A PARTY FULL OF OBAMAS
Barack Obama has been widely criticized for being a lousy negotiator and for giving away far more to the Republicans in the debt-ceiling fight than a shrewder person would have conceded, often preemptively.
But why are we ascribing this fault to Obama when the preemptive-concession disease is rampant in his party?
Yesterday, you may recall, Jonathan Bernstein was blogging over at The Washington Post, and he wrote this about Republicans:
Rather than caring about policy, they appear to care more about symbolism, such as a Balanced Budget Amendment, than about actual policy.
Symbolism? Well, guess what: symbolism just took one step closer to becoming policy, thanks to Stockholm Syndrome Democrats:
Moderate Senate Dems prepare a balanced budget amendment
One of the big victories by tea-party Republicans in the debt-ceiling measure signed into law Tuesday was securing a requirement that Congress vote later this year on a balanced budget amendment to the Constitution.
The measure would need a two-thirds vote in each chamber, and then ratification by 38 states, to succeed. And most observers believe passage in the Democratic-controlled Senate is all but impossible.
Enter Sen. Mark Udall, the centrist Democrat from Colorado, who has introduced an amendment proposal and said Tuesday that Democratic leaders have chosen his legislation to be considered in the fall....
Udall's bill has a Social Security "lockbox" (which will inspire a billion "Algore" jokes from the wingnut right) and a provision that "prohibits Congress from providing income tax breaks for people earning over $1 million a year unless the country is enjoying budget surpluses" (which will be declared a tax increase), so it will be mocked as hopelessly "liberal" -- and yet its very existence, and Democratic pedigree, moves the discussion on balanced budgets to the right at the worst possible time to start balancing budgets, and thus moves the far more draconian GOP approach a few steps closer to enactment. Thanks, centrist Dems -- and Senate Democratic leaders -- for the preemptive surrender.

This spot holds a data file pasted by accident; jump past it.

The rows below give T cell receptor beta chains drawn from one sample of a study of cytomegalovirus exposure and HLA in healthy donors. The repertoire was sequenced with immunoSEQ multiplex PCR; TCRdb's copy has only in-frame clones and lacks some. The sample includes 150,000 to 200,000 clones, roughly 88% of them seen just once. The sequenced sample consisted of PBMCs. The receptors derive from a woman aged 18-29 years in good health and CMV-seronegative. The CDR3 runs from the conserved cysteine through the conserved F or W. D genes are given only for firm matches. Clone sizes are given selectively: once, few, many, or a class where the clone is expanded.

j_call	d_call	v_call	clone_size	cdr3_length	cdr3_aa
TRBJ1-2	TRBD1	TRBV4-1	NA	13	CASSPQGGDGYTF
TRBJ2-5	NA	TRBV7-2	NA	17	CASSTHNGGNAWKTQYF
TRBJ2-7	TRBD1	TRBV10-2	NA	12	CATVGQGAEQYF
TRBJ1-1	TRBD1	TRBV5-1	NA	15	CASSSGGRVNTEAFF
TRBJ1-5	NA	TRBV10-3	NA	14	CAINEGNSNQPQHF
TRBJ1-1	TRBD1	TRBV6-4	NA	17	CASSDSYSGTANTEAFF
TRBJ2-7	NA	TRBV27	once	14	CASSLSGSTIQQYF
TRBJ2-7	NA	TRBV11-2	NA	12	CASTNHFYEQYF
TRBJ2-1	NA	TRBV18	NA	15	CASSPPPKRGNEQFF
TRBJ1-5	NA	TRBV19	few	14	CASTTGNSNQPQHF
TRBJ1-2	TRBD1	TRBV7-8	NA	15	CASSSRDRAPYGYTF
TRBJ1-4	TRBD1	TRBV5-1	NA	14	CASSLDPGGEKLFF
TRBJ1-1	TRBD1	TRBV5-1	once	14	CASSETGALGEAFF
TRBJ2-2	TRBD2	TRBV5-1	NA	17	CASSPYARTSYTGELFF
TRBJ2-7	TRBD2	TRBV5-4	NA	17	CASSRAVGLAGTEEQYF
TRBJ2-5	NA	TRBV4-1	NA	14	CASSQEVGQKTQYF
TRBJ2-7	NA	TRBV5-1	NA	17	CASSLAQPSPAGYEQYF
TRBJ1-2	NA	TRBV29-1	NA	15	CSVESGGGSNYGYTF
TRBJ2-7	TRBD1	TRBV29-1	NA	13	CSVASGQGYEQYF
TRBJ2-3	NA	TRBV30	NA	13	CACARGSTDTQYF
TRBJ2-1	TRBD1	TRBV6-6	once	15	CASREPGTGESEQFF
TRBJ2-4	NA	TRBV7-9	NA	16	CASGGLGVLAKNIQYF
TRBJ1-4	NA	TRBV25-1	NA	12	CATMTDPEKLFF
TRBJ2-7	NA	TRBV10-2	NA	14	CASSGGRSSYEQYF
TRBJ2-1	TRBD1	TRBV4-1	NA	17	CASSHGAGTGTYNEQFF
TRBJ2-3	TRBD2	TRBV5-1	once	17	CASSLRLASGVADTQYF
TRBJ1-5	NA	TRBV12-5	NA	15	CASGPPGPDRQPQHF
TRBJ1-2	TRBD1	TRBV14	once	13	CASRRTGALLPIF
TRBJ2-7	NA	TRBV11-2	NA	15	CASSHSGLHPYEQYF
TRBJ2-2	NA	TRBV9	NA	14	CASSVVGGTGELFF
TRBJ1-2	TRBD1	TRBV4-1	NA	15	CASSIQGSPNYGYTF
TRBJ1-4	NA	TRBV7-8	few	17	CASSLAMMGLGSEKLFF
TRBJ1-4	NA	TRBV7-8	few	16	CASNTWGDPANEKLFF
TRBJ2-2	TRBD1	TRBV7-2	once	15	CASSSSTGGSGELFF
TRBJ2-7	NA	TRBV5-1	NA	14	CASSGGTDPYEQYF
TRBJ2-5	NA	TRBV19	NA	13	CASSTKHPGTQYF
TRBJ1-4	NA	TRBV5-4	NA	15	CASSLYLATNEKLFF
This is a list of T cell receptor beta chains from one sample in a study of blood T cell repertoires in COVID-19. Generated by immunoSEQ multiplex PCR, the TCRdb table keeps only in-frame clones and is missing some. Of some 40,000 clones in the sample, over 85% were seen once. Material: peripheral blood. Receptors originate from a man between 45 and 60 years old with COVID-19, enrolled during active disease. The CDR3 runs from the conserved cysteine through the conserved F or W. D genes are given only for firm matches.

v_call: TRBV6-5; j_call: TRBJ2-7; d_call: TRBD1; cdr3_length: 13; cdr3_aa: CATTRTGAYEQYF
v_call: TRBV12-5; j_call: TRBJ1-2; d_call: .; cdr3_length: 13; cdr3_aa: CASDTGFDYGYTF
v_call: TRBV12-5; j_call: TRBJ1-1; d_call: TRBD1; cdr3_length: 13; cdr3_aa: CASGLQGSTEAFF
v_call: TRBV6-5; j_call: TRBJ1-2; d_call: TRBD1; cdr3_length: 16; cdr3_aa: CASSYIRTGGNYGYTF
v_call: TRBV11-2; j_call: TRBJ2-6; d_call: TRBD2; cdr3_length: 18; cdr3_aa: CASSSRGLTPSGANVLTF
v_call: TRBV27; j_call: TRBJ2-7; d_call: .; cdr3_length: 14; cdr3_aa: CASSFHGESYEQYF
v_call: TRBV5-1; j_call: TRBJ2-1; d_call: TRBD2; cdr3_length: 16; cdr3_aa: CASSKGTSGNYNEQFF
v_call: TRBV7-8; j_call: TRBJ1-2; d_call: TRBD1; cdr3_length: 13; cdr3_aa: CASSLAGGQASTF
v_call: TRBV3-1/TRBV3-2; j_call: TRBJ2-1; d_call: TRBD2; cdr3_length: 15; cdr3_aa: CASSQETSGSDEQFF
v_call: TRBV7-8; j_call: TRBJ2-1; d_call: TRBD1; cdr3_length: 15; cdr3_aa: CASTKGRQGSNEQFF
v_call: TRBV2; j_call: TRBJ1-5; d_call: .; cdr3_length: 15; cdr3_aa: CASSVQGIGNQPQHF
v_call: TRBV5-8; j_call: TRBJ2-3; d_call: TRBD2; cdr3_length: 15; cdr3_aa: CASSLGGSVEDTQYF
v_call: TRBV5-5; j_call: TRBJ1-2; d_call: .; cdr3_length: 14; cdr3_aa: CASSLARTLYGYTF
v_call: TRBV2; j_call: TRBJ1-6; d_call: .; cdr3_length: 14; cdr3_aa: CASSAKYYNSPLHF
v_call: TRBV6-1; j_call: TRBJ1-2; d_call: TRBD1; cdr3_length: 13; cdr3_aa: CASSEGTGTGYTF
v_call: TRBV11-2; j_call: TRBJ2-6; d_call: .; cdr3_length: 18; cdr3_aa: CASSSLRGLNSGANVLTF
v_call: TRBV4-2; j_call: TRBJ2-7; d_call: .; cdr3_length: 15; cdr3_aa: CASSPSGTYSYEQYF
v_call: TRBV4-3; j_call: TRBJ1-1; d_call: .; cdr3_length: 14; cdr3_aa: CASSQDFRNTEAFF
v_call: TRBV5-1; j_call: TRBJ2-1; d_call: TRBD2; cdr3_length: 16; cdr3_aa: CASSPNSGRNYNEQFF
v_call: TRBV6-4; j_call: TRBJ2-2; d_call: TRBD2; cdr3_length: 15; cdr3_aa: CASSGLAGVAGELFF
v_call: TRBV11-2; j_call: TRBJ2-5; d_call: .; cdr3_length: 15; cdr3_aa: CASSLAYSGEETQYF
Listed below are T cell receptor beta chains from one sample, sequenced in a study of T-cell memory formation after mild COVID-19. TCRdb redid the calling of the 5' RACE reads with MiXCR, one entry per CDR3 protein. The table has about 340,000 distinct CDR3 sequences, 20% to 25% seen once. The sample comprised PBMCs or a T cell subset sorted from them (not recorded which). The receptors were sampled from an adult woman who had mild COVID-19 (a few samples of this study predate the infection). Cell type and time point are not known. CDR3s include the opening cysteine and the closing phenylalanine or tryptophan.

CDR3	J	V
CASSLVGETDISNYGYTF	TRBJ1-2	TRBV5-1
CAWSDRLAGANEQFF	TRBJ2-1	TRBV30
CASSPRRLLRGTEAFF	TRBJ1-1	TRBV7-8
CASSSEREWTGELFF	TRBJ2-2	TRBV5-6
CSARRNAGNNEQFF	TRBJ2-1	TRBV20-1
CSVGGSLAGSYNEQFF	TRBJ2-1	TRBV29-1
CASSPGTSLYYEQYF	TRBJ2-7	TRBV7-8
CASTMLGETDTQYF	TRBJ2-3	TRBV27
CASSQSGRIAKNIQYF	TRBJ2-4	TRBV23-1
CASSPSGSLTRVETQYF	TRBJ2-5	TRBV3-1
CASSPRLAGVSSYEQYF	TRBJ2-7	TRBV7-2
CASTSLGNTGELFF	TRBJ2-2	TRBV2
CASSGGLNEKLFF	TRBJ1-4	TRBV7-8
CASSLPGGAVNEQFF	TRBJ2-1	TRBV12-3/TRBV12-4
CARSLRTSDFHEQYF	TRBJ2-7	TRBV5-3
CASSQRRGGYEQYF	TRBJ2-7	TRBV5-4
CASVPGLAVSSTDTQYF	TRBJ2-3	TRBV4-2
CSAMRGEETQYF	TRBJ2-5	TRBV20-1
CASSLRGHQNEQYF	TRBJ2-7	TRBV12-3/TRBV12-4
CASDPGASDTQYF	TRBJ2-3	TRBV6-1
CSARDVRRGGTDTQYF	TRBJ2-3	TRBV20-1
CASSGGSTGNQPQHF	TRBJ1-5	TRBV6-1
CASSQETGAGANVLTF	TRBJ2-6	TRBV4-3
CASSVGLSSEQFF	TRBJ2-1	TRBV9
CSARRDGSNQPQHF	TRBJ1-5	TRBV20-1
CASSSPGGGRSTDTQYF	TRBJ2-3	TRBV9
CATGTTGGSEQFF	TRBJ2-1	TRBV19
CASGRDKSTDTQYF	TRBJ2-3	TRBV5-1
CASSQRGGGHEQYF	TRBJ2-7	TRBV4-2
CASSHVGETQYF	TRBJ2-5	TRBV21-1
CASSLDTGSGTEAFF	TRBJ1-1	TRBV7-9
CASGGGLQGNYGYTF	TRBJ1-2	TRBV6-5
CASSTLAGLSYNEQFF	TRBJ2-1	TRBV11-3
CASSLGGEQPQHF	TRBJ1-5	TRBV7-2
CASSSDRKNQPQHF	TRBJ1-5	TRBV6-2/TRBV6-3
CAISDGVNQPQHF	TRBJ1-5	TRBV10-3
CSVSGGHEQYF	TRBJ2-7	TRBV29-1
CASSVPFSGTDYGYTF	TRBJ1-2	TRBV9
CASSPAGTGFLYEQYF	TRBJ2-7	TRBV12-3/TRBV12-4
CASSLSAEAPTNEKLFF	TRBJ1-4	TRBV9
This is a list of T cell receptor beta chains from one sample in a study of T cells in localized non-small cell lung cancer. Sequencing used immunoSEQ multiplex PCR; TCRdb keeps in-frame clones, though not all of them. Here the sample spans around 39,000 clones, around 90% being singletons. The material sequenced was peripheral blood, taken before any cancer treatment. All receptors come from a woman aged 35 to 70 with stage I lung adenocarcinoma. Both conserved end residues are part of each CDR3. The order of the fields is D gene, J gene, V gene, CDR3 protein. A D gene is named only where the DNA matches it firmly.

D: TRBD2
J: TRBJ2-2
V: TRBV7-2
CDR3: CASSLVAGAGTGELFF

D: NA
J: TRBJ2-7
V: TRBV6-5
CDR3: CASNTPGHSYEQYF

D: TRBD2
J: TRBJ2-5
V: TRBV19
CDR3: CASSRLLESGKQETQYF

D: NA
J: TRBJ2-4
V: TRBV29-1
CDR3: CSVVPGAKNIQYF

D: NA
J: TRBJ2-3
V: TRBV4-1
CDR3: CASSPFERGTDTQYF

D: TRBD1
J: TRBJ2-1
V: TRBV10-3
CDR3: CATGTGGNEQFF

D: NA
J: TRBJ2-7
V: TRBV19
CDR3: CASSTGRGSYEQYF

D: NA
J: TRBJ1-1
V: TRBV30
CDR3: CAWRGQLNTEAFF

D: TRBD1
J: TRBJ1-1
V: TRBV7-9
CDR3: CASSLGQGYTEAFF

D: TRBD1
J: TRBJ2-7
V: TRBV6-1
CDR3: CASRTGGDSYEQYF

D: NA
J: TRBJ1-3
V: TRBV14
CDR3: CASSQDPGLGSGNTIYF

But it's always like this, isn't it? David Dayen points out at Firedoglake that in 2009, long before Republicans tried to burn down the country by tying a debt-ceiling increase to huge spending cuts, a group of senators -- three Republicans and four Democrats, plus Joe Lieberman -- announced that they wouldn't vote for a debt-ceiling increase unless a deficit commission was also formed. President Obama eventually created a commission by executive order, and a clean debt-ceiling increase was enacted -- but that was the template for the recent GOP terrorist incident in D.C., and it came, in part, from Senators Conrad, Lieberman, Bayh, Warner, and Feinstein. Preemptive surrender -- again.
But why shouldn't the Democratic Party be our other Republican Party? It's not as if we in the public are giving elected Democrats any indication that we want progressive change -- at least not in proportions that match those of our enemies:
A telephone poll by the Pew Research Center for People and Press found that Republicans and Tea Party-affiliated respondents both paid more attention to the debt negotiations and were more likely to take action to influence the outcome.
Some 66% of the two groups followed news on the issue closely versus only 34% of those who had different views or did not offer a political opinion. Nor were they passive observers: some 66% of Republicans and Tea Partiers contacted an elected official during the standoff while only 5% of the rest did the same. This despite a direct appeal from President Obama to do exactly that.
As was the case in the midterm election, age was a crucial factor. Only 19% of 18-29 year-olds followed the story closely and 1% contacted an official versus 54% of those over 50 who followed the debate and 16% who contacted an official.
So maybe we're getting the Democratic Party we deserve.